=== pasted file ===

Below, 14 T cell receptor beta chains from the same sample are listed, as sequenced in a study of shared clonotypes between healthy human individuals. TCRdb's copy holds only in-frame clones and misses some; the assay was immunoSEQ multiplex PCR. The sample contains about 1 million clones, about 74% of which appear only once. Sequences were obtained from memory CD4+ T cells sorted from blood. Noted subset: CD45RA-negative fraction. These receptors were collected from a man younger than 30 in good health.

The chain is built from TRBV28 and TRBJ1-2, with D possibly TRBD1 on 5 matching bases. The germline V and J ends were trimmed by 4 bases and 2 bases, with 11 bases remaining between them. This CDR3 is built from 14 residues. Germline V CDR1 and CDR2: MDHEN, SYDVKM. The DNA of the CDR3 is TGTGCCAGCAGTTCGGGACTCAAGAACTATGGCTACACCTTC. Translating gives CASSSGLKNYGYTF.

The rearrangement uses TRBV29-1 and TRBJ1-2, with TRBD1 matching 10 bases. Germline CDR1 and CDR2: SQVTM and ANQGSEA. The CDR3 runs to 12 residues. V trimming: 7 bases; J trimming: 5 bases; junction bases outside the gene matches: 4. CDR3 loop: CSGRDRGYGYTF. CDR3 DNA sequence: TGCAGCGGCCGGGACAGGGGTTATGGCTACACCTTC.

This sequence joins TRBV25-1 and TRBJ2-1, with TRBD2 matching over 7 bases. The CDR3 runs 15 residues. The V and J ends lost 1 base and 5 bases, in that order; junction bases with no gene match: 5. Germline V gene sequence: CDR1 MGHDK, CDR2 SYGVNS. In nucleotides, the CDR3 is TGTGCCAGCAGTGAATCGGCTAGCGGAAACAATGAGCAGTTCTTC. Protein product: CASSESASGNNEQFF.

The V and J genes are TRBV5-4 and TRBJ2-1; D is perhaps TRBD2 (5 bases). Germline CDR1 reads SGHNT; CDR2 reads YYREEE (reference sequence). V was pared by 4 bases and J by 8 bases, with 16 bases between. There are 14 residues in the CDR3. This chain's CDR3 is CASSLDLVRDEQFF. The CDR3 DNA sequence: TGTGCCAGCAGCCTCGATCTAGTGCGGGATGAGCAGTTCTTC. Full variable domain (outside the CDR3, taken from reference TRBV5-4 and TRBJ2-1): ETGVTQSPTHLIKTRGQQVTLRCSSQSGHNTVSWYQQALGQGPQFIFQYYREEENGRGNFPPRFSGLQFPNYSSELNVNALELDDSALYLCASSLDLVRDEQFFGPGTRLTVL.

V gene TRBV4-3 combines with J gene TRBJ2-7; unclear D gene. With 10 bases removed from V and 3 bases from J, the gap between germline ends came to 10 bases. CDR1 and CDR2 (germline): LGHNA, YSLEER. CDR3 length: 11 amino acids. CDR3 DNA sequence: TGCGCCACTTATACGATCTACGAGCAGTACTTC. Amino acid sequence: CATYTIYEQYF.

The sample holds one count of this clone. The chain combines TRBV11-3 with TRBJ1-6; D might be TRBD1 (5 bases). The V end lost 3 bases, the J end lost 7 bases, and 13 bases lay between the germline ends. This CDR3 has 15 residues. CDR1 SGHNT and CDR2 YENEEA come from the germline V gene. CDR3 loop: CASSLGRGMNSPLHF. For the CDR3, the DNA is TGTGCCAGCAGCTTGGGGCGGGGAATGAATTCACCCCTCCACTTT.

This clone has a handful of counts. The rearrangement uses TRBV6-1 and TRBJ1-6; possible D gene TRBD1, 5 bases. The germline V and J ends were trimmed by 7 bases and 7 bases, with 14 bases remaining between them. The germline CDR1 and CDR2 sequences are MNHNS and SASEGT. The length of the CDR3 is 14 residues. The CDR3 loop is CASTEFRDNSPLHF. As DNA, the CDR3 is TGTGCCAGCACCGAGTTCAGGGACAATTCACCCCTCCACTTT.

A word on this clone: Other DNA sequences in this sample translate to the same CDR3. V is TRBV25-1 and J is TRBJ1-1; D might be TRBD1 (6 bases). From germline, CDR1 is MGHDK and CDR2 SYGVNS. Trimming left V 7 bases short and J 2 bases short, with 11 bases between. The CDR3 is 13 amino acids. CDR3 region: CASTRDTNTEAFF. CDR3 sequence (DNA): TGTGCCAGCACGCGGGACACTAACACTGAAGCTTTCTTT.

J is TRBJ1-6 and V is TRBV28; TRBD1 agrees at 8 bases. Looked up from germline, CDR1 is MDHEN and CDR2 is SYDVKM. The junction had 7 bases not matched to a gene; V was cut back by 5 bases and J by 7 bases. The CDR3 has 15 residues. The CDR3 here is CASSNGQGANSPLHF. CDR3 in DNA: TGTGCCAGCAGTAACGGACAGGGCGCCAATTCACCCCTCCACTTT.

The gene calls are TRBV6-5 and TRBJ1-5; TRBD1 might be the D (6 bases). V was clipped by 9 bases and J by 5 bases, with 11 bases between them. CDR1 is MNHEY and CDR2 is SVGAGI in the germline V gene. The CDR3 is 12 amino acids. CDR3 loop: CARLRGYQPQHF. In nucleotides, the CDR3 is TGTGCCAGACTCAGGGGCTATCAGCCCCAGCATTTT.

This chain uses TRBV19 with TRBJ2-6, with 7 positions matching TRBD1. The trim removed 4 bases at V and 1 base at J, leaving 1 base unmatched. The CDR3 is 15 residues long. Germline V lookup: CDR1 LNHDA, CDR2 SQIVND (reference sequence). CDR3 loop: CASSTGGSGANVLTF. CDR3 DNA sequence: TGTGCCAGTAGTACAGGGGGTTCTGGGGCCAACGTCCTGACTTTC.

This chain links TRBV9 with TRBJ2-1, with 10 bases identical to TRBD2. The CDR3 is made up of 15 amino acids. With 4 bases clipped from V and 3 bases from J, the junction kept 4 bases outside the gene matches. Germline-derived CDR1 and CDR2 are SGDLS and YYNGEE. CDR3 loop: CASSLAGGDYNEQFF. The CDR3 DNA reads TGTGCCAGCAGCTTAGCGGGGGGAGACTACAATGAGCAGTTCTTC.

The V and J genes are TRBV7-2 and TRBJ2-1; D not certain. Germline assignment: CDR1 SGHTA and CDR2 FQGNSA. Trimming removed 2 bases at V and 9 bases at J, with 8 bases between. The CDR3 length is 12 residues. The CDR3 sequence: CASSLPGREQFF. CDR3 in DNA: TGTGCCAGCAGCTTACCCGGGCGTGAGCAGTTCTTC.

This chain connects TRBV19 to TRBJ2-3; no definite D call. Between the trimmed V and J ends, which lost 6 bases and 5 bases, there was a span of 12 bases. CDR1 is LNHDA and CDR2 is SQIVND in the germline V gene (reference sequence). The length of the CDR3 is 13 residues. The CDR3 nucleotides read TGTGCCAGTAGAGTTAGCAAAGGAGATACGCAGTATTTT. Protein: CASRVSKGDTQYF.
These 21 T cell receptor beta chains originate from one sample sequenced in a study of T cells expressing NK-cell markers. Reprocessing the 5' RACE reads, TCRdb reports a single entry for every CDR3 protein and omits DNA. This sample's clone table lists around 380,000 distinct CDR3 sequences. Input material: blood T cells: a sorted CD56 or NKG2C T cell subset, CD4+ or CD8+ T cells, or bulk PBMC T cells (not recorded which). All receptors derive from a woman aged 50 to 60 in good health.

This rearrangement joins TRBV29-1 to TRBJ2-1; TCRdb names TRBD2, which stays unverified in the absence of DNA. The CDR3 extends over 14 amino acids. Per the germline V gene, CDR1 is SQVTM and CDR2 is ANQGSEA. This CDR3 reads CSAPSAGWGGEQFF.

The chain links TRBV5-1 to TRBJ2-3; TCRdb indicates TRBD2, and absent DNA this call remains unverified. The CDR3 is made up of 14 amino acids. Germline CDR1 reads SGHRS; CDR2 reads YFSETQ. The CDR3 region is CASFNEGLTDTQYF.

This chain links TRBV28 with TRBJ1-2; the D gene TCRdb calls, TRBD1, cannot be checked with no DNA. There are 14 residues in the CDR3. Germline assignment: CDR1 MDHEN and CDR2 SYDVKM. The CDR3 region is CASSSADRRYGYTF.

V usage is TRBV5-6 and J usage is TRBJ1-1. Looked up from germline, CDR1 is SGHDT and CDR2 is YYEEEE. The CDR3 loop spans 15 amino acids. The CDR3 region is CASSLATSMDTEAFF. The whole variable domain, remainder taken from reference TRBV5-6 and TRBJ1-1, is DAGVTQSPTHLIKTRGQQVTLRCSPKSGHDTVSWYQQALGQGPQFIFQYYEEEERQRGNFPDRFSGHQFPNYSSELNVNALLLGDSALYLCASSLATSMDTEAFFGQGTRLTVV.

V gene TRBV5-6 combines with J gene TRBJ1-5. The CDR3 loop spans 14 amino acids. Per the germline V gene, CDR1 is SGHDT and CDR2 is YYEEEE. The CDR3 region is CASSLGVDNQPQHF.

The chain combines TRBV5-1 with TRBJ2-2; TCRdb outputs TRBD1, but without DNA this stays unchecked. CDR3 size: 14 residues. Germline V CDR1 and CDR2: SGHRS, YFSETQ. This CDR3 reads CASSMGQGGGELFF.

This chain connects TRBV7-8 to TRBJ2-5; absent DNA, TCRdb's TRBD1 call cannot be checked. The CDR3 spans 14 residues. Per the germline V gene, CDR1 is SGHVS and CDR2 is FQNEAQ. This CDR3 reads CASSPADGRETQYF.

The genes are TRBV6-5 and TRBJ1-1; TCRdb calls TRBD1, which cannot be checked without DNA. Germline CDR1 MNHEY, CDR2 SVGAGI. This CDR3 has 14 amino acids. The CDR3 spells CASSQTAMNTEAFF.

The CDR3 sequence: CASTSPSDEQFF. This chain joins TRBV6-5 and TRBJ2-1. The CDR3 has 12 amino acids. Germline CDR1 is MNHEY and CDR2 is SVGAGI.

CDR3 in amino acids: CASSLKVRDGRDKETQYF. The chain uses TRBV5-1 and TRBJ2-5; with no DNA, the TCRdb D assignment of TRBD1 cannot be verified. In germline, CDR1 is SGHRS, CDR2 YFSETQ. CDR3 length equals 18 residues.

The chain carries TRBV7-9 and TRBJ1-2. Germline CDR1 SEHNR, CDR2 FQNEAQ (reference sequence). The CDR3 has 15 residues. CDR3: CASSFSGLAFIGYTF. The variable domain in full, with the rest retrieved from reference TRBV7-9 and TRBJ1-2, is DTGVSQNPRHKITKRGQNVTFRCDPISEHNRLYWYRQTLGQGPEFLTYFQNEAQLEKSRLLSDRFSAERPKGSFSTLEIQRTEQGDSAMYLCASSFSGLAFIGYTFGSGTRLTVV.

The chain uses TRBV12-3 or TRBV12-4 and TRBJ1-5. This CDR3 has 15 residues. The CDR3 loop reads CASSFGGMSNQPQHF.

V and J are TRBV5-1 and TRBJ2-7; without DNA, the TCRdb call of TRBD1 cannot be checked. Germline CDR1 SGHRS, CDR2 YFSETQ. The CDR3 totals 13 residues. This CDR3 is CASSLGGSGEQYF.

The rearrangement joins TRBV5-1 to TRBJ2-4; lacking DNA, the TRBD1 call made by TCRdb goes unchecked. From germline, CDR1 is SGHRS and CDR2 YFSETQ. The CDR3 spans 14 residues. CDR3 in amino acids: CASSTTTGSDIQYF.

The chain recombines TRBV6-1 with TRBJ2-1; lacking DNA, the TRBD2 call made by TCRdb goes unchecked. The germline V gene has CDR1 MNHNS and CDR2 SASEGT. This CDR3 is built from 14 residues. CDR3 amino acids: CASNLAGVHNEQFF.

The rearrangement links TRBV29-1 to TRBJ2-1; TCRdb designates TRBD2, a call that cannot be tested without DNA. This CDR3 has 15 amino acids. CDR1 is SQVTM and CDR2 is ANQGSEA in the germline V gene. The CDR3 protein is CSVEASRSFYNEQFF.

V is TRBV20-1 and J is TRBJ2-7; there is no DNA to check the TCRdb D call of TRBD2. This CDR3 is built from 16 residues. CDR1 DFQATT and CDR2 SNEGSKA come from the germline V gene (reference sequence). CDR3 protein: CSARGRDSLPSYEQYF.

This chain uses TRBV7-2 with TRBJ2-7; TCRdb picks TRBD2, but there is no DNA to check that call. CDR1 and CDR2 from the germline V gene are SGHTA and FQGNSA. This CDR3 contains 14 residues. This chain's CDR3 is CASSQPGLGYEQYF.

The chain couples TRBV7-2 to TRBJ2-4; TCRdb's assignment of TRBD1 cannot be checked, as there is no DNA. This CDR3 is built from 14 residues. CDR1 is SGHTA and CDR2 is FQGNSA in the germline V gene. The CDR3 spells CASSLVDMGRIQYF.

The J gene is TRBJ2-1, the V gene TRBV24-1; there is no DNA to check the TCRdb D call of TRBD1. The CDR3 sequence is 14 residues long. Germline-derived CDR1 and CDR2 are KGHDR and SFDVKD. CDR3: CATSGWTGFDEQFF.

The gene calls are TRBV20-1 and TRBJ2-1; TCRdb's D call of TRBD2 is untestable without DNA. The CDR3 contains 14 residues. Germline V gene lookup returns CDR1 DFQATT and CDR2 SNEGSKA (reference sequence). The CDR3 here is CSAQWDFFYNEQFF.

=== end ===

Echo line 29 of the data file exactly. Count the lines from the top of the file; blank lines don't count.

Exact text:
V and J are TRBV5-1 and TRBJ2-7; without DNA, the TCRdb call of TRBD1 cannot be checked. Germline CDR1 SGHRS, CDR2 YFSETQ. The CDR3 totals 13 residues. This CDR3 is CASSLGGSGEQYF.